Domestic Institutions To Emerge As Major Limited Partner Class

By Madhav A Chanchani

  • 25 Aug 2009
Domestic Institutions To Emerge As Major Limited Partner Class

Anil Dhirubhai Ambani Group (ADAG), which has made a habit of doing things on a mega scale, is close to raising Rs 1,500 crore to set up its first independent third party private equity fund. Reliance Equity Advisors, the PE arm of ADAG, is tapping domestic investors such as LIC and high networth individuals to raise capital in such remarkably challenging times.

Ramesh Venkat, CEO of Reliance Equity Advisors, is confident of a first close of Rs 1,500 crore by September end. The fund, which has a 12-member team, expects to make its first investment next month and is closely chasing two deals; one in education and the other in pharma. “The deal pipeline is very good,” says Venkat, who was earlier the group chief financial officer (CFO) of Vedanta/Sterlite Industries. Reliance Equity expects to invest the corpus over 15-18 months following the first close. The present fund vehicle can raise up to Rs 3,000 crore.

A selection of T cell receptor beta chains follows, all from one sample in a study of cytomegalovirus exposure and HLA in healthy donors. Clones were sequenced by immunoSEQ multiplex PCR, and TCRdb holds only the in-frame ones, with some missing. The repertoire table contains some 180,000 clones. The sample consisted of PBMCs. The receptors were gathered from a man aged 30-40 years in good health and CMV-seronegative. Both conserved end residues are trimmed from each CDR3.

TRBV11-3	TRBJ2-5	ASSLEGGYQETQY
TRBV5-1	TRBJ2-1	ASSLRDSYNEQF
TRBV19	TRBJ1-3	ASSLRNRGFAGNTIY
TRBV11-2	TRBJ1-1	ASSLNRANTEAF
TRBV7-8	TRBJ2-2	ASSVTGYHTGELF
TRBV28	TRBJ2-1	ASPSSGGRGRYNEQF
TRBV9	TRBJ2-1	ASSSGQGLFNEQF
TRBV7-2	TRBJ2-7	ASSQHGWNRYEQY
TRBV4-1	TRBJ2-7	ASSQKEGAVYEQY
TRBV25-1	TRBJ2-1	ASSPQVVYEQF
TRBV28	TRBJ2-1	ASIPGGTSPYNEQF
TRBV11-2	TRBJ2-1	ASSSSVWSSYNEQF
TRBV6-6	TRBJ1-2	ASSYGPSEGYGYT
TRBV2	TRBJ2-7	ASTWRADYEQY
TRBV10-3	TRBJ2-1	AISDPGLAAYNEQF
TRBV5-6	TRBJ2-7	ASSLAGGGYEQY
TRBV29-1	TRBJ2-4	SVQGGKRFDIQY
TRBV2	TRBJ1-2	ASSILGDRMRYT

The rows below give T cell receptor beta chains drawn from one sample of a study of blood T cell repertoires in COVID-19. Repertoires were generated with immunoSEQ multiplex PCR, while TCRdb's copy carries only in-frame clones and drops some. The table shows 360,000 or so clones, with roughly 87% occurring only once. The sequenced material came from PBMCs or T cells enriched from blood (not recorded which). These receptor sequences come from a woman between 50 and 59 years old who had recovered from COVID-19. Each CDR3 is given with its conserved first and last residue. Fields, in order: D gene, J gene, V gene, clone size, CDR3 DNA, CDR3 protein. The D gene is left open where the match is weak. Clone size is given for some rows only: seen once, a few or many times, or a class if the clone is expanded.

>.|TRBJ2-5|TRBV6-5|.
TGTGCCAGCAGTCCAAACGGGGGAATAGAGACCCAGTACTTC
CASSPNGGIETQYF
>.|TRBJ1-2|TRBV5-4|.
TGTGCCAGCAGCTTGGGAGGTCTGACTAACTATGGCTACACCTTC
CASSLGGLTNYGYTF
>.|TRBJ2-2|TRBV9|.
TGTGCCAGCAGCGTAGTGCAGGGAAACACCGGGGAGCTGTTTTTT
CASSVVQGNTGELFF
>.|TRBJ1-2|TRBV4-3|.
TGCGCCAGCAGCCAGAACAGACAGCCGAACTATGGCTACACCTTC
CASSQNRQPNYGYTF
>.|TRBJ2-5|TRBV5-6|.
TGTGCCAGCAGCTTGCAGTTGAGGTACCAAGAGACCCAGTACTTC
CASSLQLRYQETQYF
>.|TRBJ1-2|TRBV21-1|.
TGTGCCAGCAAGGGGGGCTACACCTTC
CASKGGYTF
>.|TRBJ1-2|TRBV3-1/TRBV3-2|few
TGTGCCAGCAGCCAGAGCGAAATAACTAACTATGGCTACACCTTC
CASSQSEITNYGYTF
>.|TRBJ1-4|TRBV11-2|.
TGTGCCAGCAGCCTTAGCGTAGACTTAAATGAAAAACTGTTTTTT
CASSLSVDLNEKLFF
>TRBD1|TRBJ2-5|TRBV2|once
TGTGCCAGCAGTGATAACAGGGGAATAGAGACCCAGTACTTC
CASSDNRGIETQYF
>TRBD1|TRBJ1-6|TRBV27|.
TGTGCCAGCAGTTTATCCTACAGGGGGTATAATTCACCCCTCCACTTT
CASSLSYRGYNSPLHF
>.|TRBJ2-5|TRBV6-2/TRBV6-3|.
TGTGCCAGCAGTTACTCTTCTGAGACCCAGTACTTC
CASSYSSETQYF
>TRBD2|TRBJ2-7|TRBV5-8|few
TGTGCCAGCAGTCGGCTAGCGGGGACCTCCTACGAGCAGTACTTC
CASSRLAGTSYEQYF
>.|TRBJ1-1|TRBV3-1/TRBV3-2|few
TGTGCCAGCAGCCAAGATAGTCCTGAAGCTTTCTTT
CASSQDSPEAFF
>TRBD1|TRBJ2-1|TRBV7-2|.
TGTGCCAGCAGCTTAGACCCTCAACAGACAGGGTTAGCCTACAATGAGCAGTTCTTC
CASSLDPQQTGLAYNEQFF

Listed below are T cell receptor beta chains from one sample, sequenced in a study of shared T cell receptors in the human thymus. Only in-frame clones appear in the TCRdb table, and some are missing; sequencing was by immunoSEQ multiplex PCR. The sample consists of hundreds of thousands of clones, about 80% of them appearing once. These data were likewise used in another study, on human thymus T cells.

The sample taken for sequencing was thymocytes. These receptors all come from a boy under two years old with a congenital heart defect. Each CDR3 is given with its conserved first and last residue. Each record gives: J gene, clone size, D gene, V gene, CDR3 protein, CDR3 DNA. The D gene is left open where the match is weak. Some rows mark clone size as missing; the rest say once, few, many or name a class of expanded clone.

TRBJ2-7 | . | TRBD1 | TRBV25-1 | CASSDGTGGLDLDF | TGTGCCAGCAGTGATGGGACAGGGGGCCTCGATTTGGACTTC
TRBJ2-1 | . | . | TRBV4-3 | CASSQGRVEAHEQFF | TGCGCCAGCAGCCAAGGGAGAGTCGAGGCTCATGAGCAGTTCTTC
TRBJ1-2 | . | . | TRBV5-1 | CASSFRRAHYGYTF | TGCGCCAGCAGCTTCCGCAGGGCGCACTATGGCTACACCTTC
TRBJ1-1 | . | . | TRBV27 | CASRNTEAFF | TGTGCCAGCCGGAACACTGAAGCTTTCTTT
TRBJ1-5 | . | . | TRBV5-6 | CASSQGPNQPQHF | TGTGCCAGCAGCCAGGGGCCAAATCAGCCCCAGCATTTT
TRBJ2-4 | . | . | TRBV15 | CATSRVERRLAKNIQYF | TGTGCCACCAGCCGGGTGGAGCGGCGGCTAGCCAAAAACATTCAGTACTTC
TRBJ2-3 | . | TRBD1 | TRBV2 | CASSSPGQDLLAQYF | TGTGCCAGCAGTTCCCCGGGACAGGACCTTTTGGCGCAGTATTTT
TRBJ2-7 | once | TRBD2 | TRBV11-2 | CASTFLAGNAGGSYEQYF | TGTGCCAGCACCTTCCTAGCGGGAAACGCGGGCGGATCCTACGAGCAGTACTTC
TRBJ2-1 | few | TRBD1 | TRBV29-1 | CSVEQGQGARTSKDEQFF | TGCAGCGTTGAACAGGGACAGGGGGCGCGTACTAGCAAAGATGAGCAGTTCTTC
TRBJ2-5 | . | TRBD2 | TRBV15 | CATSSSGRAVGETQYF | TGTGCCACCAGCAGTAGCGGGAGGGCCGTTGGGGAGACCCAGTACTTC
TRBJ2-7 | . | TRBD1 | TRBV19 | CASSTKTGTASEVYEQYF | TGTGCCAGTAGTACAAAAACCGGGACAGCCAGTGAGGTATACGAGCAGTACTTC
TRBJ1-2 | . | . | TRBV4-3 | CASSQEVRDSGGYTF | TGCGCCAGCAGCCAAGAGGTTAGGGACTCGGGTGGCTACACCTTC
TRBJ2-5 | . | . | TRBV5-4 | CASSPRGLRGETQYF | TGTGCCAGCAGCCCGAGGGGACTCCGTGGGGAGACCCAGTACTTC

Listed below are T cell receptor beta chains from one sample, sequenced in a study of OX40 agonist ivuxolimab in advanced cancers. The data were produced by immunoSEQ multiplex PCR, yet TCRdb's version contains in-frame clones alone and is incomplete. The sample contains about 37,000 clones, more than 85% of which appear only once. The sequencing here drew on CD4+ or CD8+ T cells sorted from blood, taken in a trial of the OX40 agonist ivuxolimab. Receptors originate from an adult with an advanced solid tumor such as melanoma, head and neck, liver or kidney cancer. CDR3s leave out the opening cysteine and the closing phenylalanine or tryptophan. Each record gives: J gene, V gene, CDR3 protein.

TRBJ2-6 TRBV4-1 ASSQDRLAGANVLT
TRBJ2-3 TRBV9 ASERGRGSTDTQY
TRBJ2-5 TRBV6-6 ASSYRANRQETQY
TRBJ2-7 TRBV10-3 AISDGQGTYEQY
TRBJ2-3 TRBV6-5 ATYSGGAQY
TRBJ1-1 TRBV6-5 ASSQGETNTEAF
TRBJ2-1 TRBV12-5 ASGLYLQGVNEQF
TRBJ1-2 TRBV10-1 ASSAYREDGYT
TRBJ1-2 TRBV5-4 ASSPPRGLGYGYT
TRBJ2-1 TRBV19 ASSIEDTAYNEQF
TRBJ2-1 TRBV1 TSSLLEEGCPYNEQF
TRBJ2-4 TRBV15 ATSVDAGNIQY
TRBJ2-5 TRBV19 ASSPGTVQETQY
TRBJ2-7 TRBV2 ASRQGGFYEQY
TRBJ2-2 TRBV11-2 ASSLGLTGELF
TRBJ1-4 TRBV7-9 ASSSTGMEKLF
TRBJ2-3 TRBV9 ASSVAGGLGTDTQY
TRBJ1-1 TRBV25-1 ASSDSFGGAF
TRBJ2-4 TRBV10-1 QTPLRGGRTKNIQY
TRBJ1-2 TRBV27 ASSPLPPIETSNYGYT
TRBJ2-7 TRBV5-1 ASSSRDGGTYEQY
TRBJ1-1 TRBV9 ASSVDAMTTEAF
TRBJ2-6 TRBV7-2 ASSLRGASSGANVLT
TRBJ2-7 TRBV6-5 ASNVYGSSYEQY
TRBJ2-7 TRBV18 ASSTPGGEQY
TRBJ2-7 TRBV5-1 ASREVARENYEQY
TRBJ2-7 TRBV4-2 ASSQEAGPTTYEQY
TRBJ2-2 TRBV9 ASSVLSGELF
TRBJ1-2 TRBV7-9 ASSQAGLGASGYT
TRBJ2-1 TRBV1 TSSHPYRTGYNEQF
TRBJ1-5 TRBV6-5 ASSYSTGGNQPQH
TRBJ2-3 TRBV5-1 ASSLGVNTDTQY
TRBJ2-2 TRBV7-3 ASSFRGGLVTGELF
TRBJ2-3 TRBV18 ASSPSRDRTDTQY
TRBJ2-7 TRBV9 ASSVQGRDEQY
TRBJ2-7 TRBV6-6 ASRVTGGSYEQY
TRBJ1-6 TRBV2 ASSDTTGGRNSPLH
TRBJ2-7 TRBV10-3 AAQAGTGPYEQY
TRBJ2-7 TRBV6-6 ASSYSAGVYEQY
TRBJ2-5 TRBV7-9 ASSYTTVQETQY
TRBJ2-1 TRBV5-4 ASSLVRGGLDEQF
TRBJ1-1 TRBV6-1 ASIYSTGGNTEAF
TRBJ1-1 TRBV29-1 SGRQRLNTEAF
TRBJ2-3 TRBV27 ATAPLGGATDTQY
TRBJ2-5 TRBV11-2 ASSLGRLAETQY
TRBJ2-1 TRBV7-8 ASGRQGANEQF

PE play is not new to the group which had earlier floated a power fund with Singapore state investor Temasek. The new fund has positioned itself as an independent third party player by laying out clear-cut guidelines (two or more external co-investors with similar terms and a 10% cap on aggregate commitments) on investments into ADAG companies. In a wide-ranging interview with VCCircle, Ramesh Venkat talks about the fundraising process and opportunities in the Indian PE market. Excerpts:-


Q. Have you made your first close?

We launched our domestic fund-raising programme about 6-8 weeks back. It is still work in progress. We are looking at a first close around September-end. We don’t have a firm deadline yet. We are targeting banks, institutions, HNIs and NRIs to raise Rs 1,500-2,000 crore. ADAG

will invest Rs 300 crore in the fund. We expect Rs 700-800 crore to come from institutions and maybe a little less from the HNIs. Most of the commitments are in the pipeline. With a few institutions, we have already got the commitments. It’s a process that takes time. Many are willing to commit but you don’t actually see the commitments till the last date. But, the indications are very good.